User Entity Behavior Analytics (UEBA) analyzes log data from different sources in order to find anomalies in users’ or entities’ behaviors. Depending on enterprise sizes and available log sources, data feeds can range from tens of gigabytes to terabytes a day. Typically, we need 30 days, if not more, to build proper behavior profiles. This calls for an analytics platform that is capable of ingesting and processing this volume of data. In this blog, I describe a security analytics use case, its algorithm, and why we at Exabeam leverage a distributed computing platform based on HDFS and Apache Spark to implement it.
The use case is to identify user’s abnormal behavior in his or her periodic activities. This is one of my favorite use cases from some years ago and is still one now. The motivation is to measure how different a user’s activities today are compared to his or her history. Users on a network generate volumes of Active Directory (AD) events on a daily basis. Over a long period of time, say 30 days or more, each of the users would have enough data to establish his or her own behavior pattern based on the event types and their volumes generated. Once the normal pattern is learned per user, we can evaluate whether a user’s activities on a new day is consistent with the learned pattern. An anomaly is triggered if the new day’s activities cannot be explained by what was learned.
This simple idea extends to many different scenarios. For example, instead of just learning patterns of AD events, we learn patterns of applications users access in the cloud, or of assets users accessed on the network. So, how do we actually do it with machine learning?
On an historical day for a user, the user’s behavior can be represented by a vector of counts, each representing the number of times a specific AD event such as 4769, 4624, etc. is observed. In representing the daily activities like this, we can completely capture the user behavior data by a collection of (daily) vectors. If there are D unique AD events, the size of the vector is D. The size of the collection is number of historical days. See figure 1.
Figure 1. An illustration of three daily behavior vectors
To extract patterns out of the collection of historical daily vectors, a good first choice is to use the old fashioned Singular Value Decomposition (SVD). For those of you who are unfamiliar with this term, SVD is a dimensionality reduction technique. Let me explain it in layman’s terms:
Data with high-dimensionality has large number of attributes or features. It is often desirable to extract out only the most informative lower-dimensional signals from high-dimensional data to reduce the noise level in modeling. SVD offers such a technique. Imagine a 3-dimensional object like your hand, which can be manipulated to be held in a variety of ways. You can find the best angle to shine a single-point light on this 3-dimensional object to reveal an informative shadow on the wall, a 2-dimensional object. The projected 2-dimensional space is said to capture most of the information that the data in the original higher dimensional space has. Similarly, SVD finds the best angle in which to shine light in order to project our high dimensional data (a collection of historical D-dimensional vectors) to a lower dimensional space to reveal the most informative pattern for representing the original data.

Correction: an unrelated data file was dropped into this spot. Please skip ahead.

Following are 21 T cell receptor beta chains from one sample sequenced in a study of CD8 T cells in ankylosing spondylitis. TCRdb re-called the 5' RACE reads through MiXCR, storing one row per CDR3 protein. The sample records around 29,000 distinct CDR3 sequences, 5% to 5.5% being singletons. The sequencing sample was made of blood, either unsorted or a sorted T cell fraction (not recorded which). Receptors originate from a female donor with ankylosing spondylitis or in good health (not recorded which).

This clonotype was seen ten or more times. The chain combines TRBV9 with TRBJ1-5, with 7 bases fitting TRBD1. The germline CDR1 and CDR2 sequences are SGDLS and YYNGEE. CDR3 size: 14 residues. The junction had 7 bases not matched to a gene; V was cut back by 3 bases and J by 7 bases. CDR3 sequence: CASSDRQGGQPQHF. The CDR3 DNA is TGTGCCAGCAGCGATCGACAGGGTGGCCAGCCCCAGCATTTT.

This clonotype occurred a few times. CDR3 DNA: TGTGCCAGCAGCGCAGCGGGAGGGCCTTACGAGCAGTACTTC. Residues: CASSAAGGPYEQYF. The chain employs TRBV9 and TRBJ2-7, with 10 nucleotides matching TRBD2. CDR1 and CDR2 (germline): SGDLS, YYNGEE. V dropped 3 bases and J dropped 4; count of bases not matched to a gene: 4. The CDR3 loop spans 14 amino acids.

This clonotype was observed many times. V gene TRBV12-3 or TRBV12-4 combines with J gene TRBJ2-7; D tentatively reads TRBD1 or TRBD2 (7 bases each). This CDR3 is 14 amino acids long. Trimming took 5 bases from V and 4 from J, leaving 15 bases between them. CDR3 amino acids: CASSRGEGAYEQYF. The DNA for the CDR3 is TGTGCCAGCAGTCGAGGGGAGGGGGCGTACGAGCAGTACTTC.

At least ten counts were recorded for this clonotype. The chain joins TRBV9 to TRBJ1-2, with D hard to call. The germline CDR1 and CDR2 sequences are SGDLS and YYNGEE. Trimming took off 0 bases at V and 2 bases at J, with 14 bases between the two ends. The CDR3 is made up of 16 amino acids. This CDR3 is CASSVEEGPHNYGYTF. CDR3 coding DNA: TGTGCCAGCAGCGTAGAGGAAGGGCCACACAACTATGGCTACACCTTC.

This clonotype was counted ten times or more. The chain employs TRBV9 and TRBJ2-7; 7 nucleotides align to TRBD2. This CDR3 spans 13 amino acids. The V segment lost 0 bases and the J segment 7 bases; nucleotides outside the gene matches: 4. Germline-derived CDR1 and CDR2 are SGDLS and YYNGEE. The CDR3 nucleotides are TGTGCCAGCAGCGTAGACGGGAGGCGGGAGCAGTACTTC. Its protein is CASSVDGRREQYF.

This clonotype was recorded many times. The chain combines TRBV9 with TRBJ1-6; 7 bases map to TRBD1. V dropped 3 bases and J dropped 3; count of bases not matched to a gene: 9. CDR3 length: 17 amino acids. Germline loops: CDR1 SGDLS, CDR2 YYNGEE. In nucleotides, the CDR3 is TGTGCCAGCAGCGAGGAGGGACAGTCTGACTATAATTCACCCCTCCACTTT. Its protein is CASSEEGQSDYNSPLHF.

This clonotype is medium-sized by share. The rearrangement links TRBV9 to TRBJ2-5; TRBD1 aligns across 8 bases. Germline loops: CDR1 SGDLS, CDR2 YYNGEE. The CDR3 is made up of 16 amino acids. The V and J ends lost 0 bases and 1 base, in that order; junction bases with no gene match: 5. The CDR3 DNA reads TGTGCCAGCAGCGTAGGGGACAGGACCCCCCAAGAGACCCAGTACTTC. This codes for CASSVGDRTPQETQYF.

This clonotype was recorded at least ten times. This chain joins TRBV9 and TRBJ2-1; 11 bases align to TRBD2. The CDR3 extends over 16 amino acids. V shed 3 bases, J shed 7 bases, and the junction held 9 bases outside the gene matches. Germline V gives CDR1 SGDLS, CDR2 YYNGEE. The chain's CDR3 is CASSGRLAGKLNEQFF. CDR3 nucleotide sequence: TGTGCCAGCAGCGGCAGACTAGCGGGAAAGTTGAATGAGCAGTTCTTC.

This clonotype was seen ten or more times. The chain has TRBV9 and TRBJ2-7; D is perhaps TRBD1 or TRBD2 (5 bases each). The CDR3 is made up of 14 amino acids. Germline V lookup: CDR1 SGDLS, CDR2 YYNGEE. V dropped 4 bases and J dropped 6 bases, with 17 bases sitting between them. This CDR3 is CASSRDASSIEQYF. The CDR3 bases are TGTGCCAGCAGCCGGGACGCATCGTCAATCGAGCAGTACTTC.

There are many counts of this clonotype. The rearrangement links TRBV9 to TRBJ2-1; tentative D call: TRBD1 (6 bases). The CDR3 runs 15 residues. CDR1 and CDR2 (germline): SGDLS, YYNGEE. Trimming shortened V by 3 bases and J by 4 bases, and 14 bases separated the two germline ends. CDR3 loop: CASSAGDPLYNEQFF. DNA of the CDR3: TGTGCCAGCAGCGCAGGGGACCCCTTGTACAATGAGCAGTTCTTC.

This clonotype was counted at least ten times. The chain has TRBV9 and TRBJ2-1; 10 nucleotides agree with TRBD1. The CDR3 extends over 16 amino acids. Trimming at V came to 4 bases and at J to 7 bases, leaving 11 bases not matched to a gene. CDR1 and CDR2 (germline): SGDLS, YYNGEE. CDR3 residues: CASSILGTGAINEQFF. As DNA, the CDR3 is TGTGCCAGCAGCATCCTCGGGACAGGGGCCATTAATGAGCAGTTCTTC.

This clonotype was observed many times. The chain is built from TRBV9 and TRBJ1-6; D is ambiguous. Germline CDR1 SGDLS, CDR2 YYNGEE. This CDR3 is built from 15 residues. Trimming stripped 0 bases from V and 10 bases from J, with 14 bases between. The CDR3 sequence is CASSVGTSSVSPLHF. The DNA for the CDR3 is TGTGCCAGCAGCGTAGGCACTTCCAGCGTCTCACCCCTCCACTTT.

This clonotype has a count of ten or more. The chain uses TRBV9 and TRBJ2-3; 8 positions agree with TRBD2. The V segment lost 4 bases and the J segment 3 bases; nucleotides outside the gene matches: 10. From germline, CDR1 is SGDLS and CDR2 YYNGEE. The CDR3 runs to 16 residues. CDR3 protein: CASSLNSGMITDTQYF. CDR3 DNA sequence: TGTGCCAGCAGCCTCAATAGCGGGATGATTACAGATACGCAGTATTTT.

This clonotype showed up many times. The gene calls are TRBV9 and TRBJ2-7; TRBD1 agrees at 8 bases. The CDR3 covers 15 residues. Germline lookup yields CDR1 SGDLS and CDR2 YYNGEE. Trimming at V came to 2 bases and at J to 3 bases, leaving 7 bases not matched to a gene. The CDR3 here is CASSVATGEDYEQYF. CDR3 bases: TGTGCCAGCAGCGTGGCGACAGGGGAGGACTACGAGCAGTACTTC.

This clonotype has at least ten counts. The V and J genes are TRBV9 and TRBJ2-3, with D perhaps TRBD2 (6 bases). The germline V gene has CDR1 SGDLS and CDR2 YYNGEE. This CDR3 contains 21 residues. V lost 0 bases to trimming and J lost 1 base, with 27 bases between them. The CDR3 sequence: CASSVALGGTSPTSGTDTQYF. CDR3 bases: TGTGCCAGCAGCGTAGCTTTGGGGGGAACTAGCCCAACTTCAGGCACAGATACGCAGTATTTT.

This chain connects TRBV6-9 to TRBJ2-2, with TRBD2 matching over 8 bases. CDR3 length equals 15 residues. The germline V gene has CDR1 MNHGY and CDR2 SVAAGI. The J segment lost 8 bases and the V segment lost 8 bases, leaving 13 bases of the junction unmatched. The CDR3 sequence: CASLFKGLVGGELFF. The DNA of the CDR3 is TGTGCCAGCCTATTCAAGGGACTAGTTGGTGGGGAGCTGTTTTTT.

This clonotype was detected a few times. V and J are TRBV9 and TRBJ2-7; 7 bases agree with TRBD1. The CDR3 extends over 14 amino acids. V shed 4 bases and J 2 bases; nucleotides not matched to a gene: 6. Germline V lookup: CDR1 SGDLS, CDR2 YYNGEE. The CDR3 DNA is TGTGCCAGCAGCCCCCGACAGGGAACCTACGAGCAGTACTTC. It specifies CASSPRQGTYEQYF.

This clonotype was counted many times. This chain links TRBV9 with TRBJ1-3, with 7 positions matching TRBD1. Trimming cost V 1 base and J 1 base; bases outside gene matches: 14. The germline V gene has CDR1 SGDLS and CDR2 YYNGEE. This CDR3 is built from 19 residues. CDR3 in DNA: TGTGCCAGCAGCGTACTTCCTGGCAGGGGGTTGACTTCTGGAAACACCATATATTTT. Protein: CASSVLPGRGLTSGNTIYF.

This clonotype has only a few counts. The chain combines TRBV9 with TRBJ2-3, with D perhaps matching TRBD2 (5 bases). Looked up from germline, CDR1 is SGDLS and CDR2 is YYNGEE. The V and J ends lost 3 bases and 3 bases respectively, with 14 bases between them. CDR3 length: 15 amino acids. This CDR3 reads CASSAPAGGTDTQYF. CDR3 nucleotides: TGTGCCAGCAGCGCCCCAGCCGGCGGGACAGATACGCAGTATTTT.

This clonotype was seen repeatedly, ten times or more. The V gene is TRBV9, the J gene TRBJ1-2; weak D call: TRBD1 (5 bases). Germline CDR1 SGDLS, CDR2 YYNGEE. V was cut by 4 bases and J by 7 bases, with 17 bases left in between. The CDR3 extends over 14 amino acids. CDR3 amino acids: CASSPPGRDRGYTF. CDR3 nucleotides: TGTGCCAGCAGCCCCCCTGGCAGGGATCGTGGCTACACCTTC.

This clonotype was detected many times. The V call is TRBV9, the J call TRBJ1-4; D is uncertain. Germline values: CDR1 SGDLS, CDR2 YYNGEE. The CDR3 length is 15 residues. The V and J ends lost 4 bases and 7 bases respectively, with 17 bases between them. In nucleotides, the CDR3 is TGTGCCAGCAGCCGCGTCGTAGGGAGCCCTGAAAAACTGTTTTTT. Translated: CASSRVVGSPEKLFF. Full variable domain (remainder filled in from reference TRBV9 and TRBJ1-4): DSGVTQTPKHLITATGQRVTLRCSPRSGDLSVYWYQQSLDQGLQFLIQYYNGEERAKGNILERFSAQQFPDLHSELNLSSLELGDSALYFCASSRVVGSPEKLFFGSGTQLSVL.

How do we use this learned lower dimensional representation for anomaly detection, then? In Figure 2, the optimal angle of light on the hand gesture revealed a rabbit (looks like a rabbit to me). If we keep the same angle of light, but now see the shadow change shape into some nameless shape, then we know the hand position must have changed. How do we measure the degree of anomaly? We can now reconstruct the data from shadow (a lower-dimensional data) back to what we believe as the hand (a high-dimensional data) that generated it. This reconstruction step allows to compare the difference between the true observed hand and the reconstructed hand; that is the degree of anomaly.
Given the lower dimensional data, we can project it back, or rebuild from it, to the higher dimensional space. If the recovered reconstructed vector is too different from the new day’s original vector, we raise an alert. This is the principle behind anomaly detection using SVD. A good reference on how this works in mathematical details for a different application is in .
Now let’s talk about the computation. From collecting users’ historical data, to performing SVD per user, and to scoring new day’s activities, all users’ data can be computed independently. This is an embarrassingly parallel problem. A typical enterprise has tens to hundreds of thousands of users. This scale can only be done in a distributed computing environment such as HDFS and Apache Spark.
This method works well to detect sudden pattern change or volume changes in a new day’s activities. However, for subtler activity changes, other methods are required, including incorporating more contextual information. But indeed, this represents one of the low-hanging fruit use cases in UEBA.